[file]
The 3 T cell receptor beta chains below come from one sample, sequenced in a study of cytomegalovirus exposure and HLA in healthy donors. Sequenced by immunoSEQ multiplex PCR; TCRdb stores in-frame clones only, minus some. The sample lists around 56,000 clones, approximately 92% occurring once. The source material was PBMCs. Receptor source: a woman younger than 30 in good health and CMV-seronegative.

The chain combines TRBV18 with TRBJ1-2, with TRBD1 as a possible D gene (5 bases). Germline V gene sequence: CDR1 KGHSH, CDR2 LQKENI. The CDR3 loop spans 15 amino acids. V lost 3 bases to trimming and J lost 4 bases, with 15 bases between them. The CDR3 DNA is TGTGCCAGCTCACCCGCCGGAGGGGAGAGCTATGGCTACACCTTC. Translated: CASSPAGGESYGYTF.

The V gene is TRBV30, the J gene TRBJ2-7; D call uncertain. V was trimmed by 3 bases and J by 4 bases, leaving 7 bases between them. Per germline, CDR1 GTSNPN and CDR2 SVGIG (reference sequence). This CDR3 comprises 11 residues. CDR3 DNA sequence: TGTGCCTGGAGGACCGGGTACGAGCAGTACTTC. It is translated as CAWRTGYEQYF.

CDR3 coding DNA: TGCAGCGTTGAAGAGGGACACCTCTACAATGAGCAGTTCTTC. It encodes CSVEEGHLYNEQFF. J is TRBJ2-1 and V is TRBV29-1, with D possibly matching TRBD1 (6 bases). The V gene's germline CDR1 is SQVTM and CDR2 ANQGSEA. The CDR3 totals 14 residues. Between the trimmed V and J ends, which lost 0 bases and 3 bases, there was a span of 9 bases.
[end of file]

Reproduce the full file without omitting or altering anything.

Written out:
The 3 T cell receptor beta chains below come from one sample, sequenced in a study of cytomegalovirus exposure and HLA in healthy donors. Sequenced by immunoSEQ multiplex PCR; TCRdb stores in-frame clones only, minus some. The sample lists around 56,000 clones, approximately 92% occurring once. The source material was PBMCs. Receptor source: a woman younger than 30 in good health and CMV-seronegative.

The chain combines TRBV18 with TRBJ1-2, with TRBD1 as a possible D gene (5 bases). Germline V gene sequence: CDR1 KGHSH, CDR2 LQKENI. The CDR3 loop spans 15 amino acids. V lost 3 bases to trimming and J lost 4 bases, with 15 bases between them. The CDR3 DNA is TGTGCCAGCTCACCCGCCGGAGGGGAGAGCTATGGCTACACCTTC. Translated: CASSPAGGESYGYTF.

The V gene is TRBV30, the J gene TRBJ2-7; D call uncertain. V was trimmed by 3 bases and J by 4 bases, leaving 7 bases between them. Per germline, CDR1 GTSNPN and CDR2 SVGIG (reference sequence). This CDR3 comprises 11 residues. CDR3 DNA sequence: TGTGCCTGGAGGACCGGGTACGAGCAGTACTTC. It is translated as CAWRTGYEQYF.

CDR3 coding DNA: TGCAGCGTTGAAGAGGGACACCTCTACAATGAGCAGTTCTTC. It encodes CSVEEGHLYNEQFF. J is TRBJ2-1 and V is TRBV29-1, with D possibly matching TRBD1 (6 bases). The V gene's germline CDR1 is SQVTM and CDR2 ANQGSEA. The CDR3 totals 14 residues. Between the trimmed V and J ends, which lost 0 bases and 3 bases, there was a span of 9 bases.